Finally, as a note to all the people following the blog, I recently picked up six Marvel animated movies. So, after this blog, I’ll be watching one every day, and commenting on how it uses the Heroes’ Journey to overcome obstacles. I will also throw in disability commentary when necessary. Tomorrow’s theme will be Iron Man’s dependence on machinery for his superhero powers, like so many of us who use machines to transcend ordinary limitations day to day. Stay tuned, heroes!

Friday, July 6, 2012

Abraham Lincoln: Vampire Hunter (Book)

Abraham Lincoln: Vampire Hunter

When I first received Abraham Lincoln: Vampire Hunter from a friend, I was expecting action so bad it was good. Take this line for instance: “I hereby resolve to kill every vampire in America.” (p. 60) That was most exciting the line written by the supposedly 9-year-old Lincoln that for me set in motion the most exciting parts; namely, vampire-hunting. And I got my fresh dose of that so-bad-its-good action. I read about 100 on that first night. But, although most parts were so-bad-its-good (aside from historical tidbits.) the ending and later parts are rimmed with cheesy magical-plot-devices.

The book is divided into three parts: Boy, Vampire Hunter, and President. Or as I call it: Good, Really Good, and Cheesy. First, we learn about Abe’s childhood, which sets him up to become a vampire hunter, and uses great historical context. We learn about his houses, his frontier Baptist upbringing, his love of stories and how his parents were victims of vampires. It’s a great setup, and I learned a lot, such as that Abe was raised to believe slavery was a sin.

Then, you get the vampire hunting. I didn’t really care for Abe’s vampire friend, who I thought undermined the purpose of the book in terms of killing vampires; I know he’s in there as a statement about not judging people, but he sort of gets in way, and much of the book is too heavily reliant on him. These are Abe’s exploits, not his vampire friend‘s, I thought. But, he himself is a magical plot device.

You see, he gives Abe a vampire hit-list, and the hunting spree begins in glorious, dark, graphic detail. He has an ax that can blind vampires with light, and so almost every hunting scene is really dark and suspenseful. There’s a great feeling of “How will he kill this one?”, a thrilling weight, as he confronts each bloodsucker. Some of them end up being people you least expect!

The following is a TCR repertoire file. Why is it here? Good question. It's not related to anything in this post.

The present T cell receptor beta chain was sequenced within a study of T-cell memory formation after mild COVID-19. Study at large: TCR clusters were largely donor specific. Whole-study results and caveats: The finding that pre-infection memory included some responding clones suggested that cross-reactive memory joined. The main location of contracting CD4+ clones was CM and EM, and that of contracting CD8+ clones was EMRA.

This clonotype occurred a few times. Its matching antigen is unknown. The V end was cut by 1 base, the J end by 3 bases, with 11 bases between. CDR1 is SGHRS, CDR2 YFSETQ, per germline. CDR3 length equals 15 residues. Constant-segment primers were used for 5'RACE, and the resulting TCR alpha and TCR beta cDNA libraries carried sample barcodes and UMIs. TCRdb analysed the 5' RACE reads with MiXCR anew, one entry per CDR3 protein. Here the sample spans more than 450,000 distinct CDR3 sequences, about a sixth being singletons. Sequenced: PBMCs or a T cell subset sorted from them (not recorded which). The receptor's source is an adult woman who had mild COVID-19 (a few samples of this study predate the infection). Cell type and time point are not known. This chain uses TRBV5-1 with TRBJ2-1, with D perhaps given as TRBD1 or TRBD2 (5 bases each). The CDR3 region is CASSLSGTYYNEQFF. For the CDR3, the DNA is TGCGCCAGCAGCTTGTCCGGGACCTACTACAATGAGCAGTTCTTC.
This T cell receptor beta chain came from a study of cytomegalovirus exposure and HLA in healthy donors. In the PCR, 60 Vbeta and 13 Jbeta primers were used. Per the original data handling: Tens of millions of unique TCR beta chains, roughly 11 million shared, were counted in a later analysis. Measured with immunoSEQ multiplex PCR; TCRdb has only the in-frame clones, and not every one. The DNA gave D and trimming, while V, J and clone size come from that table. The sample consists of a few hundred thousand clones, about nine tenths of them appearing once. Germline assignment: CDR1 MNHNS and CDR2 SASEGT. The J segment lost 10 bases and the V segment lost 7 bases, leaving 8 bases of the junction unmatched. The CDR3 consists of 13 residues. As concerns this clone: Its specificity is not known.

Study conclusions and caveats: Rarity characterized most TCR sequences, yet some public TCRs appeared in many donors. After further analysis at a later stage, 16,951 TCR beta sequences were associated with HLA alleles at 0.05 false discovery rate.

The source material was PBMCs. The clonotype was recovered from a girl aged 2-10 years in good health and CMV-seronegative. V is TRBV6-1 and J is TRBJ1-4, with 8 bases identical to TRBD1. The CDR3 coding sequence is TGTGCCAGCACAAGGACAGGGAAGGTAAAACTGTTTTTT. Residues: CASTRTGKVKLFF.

You really get the sense that Abe, going from odd job to odd job (Ferryman, clerk, captain, lawyer, senator, representative, but mostly vampire hunter.) really was a self-made man who had a deep dark secret, and no real interest in selfish political gain. He was interested in the freedom of all men from vampires. Later in the story it does get cheesy, as Abe Lincoln’s vampire friend reveals he’s part of a group of Good Vampires called the Union, who want to live in Harmony with Man. And, well…no spoilers here, but if you know history, you know what happens, and you can guess how the author weaves the Civil War in with Vampires.

All in all, Lincoln’s biography alone makes for a good vampire hunter story. Its historical context is so well-framed. Just take out “________was killed by a disease”, and add “vampires” in place of “disease”. But, here was the story of a true frontiersman who had one purpose and battled with his own inner and outer dark side for a Greater Purpose: To kill vampires with an ax. And that’s something every American can get behind. Apologies to those Good Vampires with those magical-plot-devices. I’m hoping the movie sidesteps some of that, so we can just get the good stuff.